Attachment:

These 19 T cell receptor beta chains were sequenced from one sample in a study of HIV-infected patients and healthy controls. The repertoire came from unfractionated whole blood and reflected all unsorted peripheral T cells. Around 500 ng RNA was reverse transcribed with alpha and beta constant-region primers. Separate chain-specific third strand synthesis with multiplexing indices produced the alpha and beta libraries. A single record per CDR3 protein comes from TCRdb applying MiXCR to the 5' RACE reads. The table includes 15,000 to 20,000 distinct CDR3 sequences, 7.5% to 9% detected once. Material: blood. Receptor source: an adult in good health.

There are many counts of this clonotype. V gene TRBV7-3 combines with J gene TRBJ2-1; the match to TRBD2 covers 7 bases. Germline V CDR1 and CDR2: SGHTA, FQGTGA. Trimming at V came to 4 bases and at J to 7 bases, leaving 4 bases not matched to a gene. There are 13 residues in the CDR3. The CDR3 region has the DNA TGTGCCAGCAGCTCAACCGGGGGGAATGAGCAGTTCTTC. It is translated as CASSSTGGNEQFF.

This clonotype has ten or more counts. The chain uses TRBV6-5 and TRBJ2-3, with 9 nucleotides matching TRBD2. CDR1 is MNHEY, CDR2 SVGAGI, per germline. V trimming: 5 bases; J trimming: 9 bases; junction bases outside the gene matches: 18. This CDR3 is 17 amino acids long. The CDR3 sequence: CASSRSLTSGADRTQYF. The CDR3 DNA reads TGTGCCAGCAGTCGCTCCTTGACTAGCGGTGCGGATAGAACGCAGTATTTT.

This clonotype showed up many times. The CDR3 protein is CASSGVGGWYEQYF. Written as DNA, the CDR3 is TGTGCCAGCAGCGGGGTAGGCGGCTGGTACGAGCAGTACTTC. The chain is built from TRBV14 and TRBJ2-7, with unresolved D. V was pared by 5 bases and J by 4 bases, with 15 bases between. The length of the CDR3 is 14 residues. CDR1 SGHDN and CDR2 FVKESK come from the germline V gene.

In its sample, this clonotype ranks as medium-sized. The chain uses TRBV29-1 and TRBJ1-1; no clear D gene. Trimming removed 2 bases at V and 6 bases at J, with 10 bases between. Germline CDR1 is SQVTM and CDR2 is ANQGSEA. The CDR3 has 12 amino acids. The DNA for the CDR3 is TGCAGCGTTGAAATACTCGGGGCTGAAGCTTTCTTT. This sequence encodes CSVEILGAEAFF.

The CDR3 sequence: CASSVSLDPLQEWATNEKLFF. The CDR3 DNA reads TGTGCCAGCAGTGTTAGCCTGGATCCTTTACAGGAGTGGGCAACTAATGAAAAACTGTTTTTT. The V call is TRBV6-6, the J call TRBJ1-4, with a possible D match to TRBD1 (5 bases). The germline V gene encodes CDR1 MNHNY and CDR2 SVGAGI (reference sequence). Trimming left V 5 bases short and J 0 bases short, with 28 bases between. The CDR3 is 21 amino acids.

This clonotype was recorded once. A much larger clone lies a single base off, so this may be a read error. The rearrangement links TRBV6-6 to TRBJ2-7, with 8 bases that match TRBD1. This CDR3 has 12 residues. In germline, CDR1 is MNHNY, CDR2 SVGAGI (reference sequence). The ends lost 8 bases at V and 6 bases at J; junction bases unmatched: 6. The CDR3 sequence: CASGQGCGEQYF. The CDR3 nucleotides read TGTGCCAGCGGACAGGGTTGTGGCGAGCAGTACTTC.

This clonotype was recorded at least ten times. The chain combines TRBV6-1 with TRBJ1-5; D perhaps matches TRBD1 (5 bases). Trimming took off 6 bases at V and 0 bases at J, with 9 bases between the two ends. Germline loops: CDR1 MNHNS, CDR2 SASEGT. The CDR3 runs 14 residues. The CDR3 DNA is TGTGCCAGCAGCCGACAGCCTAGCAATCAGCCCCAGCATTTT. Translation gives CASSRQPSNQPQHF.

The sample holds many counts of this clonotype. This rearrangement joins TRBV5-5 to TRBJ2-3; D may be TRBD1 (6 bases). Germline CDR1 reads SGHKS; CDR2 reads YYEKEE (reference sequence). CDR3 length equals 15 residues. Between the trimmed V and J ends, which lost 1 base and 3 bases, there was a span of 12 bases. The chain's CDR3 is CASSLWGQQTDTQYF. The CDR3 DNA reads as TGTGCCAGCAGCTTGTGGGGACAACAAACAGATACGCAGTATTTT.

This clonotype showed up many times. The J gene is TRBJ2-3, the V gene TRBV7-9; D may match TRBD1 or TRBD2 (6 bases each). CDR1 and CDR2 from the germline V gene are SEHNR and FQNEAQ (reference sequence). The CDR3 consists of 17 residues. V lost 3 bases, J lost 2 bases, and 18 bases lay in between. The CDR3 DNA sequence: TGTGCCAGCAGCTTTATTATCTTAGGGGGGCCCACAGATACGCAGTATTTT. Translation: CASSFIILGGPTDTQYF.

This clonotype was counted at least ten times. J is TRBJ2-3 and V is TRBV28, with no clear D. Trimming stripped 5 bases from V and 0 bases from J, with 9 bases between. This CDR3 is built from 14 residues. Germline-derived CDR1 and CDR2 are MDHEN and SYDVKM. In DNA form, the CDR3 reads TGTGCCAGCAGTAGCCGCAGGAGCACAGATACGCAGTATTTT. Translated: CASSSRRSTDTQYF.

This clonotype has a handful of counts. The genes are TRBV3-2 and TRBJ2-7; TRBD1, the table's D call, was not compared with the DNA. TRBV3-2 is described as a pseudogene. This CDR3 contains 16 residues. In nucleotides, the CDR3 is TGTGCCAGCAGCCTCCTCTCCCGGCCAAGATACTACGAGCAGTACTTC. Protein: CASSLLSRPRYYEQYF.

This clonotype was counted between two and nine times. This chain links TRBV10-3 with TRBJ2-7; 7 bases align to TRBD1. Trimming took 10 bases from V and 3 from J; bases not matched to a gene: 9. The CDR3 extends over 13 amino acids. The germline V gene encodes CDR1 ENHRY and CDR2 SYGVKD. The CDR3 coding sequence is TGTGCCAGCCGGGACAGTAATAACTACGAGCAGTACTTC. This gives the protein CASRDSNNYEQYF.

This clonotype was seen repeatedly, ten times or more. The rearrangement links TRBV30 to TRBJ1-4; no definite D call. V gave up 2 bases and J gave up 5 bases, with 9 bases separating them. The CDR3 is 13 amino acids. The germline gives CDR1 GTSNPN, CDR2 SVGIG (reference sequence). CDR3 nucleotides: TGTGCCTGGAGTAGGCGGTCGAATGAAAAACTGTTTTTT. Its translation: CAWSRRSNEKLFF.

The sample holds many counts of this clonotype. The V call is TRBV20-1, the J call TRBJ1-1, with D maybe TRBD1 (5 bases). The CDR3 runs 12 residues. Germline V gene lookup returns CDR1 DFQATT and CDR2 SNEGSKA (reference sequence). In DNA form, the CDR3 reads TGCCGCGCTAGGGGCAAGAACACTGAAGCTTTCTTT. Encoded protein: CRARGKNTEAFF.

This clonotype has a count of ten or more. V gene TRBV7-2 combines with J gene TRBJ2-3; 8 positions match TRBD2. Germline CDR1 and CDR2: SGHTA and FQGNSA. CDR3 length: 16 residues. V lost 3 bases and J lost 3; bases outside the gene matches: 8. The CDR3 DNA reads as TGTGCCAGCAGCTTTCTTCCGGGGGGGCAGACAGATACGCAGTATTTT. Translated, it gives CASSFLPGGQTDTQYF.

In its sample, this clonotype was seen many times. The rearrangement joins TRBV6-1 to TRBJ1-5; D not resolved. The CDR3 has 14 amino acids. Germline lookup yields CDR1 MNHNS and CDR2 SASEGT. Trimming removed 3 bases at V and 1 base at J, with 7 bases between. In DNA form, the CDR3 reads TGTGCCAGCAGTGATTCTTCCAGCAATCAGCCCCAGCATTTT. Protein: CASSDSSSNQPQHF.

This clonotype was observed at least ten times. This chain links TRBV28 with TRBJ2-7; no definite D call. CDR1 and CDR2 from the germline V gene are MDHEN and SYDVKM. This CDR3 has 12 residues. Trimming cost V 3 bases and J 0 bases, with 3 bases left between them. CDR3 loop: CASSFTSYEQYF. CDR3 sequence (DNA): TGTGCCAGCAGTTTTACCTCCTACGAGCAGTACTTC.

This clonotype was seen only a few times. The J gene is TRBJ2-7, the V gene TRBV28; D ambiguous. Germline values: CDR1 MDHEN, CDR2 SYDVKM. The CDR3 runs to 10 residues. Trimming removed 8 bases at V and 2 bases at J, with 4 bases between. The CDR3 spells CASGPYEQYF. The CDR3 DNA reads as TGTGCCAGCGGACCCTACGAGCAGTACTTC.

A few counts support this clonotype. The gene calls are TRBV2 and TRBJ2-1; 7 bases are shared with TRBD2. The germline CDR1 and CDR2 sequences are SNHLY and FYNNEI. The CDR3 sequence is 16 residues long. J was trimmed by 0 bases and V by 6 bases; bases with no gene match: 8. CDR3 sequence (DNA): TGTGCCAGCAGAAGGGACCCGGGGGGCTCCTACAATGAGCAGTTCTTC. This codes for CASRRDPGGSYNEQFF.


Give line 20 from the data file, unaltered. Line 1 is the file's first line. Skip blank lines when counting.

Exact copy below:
A few counts support this clonotype. The gene calls are TRBV2 and TRBJ2-1; 7 bases are shared with TRBD2. The germline CDR1 and CDR2 sequences are SNHLY and FYNNEI. The CDR3 sequence is 16 residues long. J was trimmed by 0 bases and V by 6 bases; bases with no gene match: 8. CDR3 sequence (DNA): TGTGCCAGCAGAAGGGACCCGGGGGGCTCCTACAATGAGCAGTTCTTC. This codes for CASRRDPGGSYNEQFF.